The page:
One of the most fascinating — and troubling — developments in campaign 2016 is the fact that we are seeing with each passing day now how the norms of America’s free-wheeling political debate, content, and “given’s are being brushed aside by all-but-certain Republican nominee billionaire Donald Trump. Trump lowers the bar, or ignores the bar, and his supporters go along with it and Republican politicians increasingly do, too. They don’t want to jump on the Trump bandwagon — but they fear being run over by it more than jumping on it. So one by one the expected behavior (they way they address each other, at least lip service to detailed policy discussions, a modicum of politeness, restrictions on using foul language in campaigns) of a canddidate running for the nation’s highest office are falling by the wayside.
And — despite what many adults and schools teach children — no, there are few or little consequences for Mr. Trump. The latest chapter comes on the routine call from the media and political opponents for a candidate to release his tax returns before the election.
Trump now says, it ain’t gonna happen (with a cover story most experts reject).
Trump told The Associated Press in an interview Tuesday that he would not release his tax returns, despite telling radio host Hugh Hewitt in February 2015 that he would do so if he ran for the White House.
And former Massachusetts Gov. Mitt Romney calls it “disqualifying.” Perhaps.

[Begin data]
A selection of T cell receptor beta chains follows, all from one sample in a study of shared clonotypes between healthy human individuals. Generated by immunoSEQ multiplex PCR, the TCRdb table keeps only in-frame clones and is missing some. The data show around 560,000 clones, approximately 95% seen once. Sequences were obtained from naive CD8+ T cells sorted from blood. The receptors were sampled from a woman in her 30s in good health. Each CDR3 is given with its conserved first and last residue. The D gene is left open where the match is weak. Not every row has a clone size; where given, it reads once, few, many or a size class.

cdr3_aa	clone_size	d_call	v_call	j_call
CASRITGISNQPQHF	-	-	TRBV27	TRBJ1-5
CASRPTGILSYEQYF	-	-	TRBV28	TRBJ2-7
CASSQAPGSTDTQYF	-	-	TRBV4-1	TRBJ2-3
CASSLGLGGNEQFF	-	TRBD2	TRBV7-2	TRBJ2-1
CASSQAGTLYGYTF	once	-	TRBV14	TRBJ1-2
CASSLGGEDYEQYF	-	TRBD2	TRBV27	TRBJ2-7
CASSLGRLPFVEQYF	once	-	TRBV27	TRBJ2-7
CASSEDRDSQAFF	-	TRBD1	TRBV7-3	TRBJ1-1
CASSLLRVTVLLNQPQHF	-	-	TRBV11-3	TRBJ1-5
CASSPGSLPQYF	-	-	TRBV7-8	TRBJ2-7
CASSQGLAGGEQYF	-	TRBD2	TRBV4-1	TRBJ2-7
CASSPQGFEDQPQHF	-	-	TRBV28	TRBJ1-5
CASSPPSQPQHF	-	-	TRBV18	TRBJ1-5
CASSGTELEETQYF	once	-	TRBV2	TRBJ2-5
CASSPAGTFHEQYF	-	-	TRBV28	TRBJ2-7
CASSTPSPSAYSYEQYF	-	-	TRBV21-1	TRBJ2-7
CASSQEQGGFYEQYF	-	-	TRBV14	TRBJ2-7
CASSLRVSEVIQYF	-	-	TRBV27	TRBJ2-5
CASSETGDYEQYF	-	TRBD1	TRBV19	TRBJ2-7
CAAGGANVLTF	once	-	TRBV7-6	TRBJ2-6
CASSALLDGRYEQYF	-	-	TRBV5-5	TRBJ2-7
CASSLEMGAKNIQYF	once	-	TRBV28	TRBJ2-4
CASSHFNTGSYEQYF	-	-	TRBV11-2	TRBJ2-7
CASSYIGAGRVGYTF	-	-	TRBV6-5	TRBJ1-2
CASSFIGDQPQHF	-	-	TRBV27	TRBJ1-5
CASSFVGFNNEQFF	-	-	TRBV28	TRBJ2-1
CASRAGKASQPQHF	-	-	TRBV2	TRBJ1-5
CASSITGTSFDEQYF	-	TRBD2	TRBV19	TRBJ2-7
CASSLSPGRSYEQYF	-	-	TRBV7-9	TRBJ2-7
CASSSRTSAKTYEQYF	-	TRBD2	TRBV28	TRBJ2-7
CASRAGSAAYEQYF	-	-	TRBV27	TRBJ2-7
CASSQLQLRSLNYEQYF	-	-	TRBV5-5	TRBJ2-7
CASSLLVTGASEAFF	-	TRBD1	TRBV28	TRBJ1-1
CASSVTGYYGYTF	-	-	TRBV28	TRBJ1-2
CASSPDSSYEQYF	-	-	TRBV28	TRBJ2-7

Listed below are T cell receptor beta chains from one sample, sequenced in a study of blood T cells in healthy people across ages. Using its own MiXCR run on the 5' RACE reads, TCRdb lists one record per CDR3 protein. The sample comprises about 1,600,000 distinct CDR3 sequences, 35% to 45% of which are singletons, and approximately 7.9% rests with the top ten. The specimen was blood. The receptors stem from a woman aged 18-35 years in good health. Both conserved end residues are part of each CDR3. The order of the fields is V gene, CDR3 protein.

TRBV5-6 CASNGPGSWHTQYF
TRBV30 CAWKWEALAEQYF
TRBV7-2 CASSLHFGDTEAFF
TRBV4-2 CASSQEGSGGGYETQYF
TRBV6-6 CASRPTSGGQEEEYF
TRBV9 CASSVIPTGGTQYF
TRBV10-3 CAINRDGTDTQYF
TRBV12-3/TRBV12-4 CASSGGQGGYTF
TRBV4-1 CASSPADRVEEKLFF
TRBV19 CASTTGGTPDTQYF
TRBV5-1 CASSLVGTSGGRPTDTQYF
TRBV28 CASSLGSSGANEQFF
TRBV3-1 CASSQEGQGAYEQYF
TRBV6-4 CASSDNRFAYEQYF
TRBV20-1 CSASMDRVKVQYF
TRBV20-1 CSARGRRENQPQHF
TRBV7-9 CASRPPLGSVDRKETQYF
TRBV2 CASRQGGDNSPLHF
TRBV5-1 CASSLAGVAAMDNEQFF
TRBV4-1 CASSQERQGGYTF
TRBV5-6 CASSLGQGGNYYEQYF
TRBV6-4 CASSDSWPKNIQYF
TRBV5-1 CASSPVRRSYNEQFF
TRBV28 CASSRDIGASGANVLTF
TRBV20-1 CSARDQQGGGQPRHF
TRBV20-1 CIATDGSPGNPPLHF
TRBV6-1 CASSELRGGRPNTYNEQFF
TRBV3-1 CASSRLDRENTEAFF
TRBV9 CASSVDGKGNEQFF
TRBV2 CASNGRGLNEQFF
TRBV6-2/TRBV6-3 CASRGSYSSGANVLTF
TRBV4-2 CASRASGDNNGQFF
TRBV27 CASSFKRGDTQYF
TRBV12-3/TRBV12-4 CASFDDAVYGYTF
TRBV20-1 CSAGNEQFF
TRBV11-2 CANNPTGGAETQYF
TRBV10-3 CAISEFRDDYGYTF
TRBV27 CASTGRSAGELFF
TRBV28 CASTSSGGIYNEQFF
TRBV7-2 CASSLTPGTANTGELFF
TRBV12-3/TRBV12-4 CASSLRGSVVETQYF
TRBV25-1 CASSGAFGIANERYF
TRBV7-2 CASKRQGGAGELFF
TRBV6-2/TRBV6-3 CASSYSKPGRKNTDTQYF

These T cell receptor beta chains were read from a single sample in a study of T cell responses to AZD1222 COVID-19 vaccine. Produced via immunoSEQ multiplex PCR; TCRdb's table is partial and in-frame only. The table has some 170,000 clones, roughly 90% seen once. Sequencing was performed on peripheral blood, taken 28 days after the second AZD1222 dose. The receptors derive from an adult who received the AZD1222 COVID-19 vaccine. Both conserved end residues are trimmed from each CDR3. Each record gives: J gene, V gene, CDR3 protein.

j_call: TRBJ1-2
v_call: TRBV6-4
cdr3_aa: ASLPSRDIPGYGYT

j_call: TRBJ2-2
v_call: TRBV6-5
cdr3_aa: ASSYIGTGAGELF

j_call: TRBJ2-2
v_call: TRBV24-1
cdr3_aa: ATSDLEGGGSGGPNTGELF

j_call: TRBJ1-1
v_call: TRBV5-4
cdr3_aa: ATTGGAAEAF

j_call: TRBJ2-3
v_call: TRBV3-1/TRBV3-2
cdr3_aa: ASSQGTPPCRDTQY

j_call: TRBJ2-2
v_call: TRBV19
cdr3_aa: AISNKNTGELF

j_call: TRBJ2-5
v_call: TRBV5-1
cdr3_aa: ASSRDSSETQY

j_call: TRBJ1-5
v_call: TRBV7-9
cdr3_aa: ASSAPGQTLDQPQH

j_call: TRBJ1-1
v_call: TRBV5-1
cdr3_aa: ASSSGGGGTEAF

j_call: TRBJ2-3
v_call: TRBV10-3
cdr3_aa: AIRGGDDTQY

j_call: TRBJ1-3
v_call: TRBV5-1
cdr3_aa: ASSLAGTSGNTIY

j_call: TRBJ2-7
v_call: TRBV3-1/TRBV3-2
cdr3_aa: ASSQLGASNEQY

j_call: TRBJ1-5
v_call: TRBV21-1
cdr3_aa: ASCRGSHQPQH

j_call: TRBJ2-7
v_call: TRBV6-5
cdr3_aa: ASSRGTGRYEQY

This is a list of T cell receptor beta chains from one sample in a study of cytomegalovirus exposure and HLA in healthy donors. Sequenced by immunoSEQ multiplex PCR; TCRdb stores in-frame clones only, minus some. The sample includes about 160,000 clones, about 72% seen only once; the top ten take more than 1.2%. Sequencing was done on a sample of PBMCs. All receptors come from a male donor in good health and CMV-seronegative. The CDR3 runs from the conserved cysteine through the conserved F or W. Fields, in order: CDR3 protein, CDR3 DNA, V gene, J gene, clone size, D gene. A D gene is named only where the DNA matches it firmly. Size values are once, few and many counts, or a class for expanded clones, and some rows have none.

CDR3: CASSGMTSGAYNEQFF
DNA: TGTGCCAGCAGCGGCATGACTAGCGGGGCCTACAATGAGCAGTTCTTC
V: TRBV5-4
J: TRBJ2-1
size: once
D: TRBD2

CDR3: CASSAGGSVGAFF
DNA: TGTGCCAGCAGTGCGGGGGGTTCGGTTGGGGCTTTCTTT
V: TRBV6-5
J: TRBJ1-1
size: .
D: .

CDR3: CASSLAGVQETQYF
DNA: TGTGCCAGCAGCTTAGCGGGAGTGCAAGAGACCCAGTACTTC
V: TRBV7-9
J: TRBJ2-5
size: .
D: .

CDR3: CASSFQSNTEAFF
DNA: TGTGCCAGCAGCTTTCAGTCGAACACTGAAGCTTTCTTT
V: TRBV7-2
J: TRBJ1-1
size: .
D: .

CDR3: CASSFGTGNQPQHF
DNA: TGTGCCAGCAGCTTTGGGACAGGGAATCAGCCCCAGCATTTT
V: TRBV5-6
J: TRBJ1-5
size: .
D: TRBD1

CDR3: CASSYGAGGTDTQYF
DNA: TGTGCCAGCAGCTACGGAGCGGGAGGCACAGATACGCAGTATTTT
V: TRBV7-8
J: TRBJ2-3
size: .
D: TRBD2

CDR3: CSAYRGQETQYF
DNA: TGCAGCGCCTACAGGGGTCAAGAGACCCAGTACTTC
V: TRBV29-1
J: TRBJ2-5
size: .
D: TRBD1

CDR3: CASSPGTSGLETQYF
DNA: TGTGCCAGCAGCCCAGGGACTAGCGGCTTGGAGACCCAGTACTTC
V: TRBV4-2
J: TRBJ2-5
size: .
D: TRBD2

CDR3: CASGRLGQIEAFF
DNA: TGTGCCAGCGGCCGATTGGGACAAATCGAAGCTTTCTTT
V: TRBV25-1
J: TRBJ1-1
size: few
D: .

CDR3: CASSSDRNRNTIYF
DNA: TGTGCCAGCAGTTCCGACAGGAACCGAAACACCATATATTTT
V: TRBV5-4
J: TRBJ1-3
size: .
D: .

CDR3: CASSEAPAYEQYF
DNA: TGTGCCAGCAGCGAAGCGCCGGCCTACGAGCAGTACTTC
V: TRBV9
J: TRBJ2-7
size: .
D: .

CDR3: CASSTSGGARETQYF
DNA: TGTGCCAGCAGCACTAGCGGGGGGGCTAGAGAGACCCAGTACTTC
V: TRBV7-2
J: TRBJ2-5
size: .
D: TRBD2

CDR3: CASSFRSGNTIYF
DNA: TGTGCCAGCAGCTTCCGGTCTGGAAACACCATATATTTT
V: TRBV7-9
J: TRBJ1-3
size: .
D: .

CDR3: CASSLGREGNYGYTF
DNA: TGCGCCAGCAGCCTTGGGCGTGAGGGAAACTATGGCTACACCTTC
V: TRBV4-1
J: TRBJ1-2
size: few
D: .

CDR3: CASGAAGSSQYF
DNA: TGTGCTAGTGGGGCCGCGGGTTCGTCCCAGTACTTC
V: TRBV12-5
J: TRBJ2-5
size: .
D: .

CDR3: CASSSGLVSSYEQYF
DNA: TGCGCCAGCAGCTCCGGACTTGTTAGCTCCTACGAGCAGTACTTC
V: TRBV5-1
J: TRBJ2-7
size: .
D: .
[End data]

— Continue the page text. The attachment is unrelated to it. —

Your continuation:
To a normal mortal politician. But all of the rules of political discourse, accountability for past positions, political behavior and speech have been relaxed for Trump, with a news media addicted to him as a ratings booster.
Romney made his case but it’s unlikely to go anywhere. Here is his Facebook post, in full:
It is disqualifying for a modern-day presidential nominee to refuse to release tax returns to the voters, especially one who has not been subject to public scrutiny in either military or public service. Tax returns provide the public with its sole confirmation of the veracity of a candidate’s representations regarding charities, priorities, wealth, tax conformance, and conflicts of interest. Further, while not a likely circumstance, the potential for hidden inappropriate associations with foreign entities, criminal organizations, or other unsavory groups is simply too great a risk to ignore for someone who is seeking to become commander-in-chief.
Mr. Trump says he is being audited. So? There is nothing that prevents releasing tax returns that are being audited. Further, he could release returns for the years immediately prior to the years under audit. There is only one logical explanation for Mr. Trump’s refusal to release his returns: there is a bombshell in them. Given Mr. Trump’s equanimity with other flaws in his history, we can only assume it’s a bombshell of unusual size.
(Anticipating inquiries regarding my own tax release history, I released my 2010 tax returns in January of 2012 and I released my 2011 tax returns as soon as they were completed, in September of 2012.)